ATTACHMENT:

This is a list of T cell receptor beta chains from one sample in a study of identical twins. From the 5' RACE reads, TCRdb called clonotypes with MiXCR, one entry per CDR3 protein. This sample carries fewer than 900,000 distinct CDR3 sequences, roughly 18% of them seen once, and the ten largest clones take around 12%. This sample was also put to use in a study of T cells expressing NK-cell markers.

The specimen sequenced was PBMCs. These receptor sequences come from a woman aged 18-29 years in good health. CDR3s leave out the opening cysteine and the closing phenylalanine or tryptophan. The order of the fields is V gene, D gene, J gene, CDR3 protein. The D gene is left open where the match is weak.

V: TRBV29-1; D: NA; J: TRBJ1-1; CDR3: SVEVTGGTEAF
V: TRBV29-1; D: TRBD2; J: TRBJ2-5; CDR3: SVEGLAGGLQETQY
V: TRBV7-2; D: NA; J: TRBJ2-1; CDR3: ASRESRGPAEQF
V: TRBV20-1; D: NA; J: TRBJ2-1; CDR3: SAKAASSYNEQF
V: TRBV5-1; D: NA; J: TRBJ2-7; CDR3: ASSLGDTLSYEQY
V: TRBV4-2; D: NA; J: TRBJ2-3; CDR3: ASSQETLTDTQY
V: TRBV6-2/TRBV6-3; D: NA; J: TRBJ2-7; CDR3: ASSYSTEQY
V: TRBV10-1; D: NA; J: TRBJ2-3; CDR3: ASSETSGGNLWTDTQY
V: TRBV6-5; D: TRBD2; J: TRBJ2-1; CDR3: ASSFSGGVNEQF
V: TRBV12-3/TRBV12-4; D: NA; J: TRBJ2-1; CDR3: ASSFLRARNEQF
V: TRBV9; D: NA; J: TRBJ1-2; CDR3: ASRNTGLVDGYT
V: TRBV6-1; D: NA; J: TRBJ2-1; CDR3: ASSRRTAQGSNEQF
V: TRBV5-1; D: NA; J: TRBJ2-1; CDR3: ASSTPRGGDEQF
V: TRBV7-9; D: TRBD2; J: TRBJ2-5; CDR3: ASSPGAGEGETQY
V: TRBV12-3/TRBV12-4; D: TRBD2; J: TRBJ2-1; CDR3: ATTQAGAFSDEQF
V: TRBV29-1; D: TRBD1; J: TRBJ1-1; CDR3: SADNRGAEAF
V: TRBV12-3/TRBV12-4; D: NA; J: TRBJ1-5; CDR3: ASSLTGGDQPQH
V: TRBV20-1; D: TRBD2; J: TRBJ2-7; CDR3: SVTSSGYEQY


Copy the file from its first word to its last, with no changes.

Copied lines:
This is a list of T cell receptor beta chains from one sample in a study of identical twins. From the 5' RACE reads, TCRdb called clonotypes with MiXCR, one entry per CDR3 protein. This sample carries fewer than 900,000 distinct CDR3 sequences, roughly 18% of them seen once, and the ten largest clones take around 12%. This sample was also put to use in a study of T cells expressing NK-cell markers.

The specimen sequenced was PBMCs. These receptor sequences come from a woman aged 18-29 years in good health. CDR3s leave out the opening cysteine and the closing phenylalanine or tryptophan. The order of the fields is V gene, D gene, J gene, CDR3 protein. The D gene is left open where the match is weak.

V: TRBV29-1; D: NA; J: TRBJ1-1; CDR3: SVEVTGGTEAF
V: TRBV29-1; D: TRBD2; J: TRBJ2-5; CDR3: SVEGLAGGLQETQY
V: TRBV7-2; D: NA; J: TRBJ2-1; CDR3: ASRESRGPAEQF
V: TRBV20-1; D: NA; J: TRBJ2-1; CDR3: SAKAASSYNEQF
V: TRBV5-1; D: NA; J: TRBJ2-7; CDR3: ASSLGDTLSYEQY
V: TRBV4-2; D: NA; J: TRBJ2-3; CDR3: ASSQETLTDTQY
V: TRBV6-2/TRBV6-3; D: NA; J: TRBJ2-7; CDR3: ASSYSTEQY
V: TRBV10-1; D: NA; J: TRBJ2-3; CDR3: ASSETSGGNLWTDTQY
V: TRBV6-5; D: TRBD2; J: TRBJ2-1; CDR3: ASSFSGGVNEQF
V: TRBV12-3/TRBV12-4; D: NA; J: TRBJ2-1; CDR3: ASSFLRARNEQF
V: TRBV9; D: NA; J: TRBJ1-2; CDR3: ASRNTGLVDGYT
V: TRBV6-1; D: NA; J: TRBJ2-1; CDR3: ASSRRTAQGSNEQF
V: TRBV5-1; D: NA; J: TRBJ2-1; CDR3: ASSTPRGGDEQF
V: TRBV7-9; D: TRBD2; J: TRBJ2-5; CDR3: ASSPGAGEGETQY
V: TRBV12-3/TRBV12-4; D: TRBD2; J: TRBJ2-1; CDR3: ATTQAGAFSDEQF
V: TRBV29-1; D: TRBD1; J: TRBJ1-1; CDR3: SADNRGAEAF
V: TRBV12-3/TRBV12-4; D: NA; J: TRBJ1-5; CDR3: ASSLTGGDQPQH
V: TRBV20-1; D: TRBD2; J: TRBJ2-7; CDR3: SVTSSGYEQY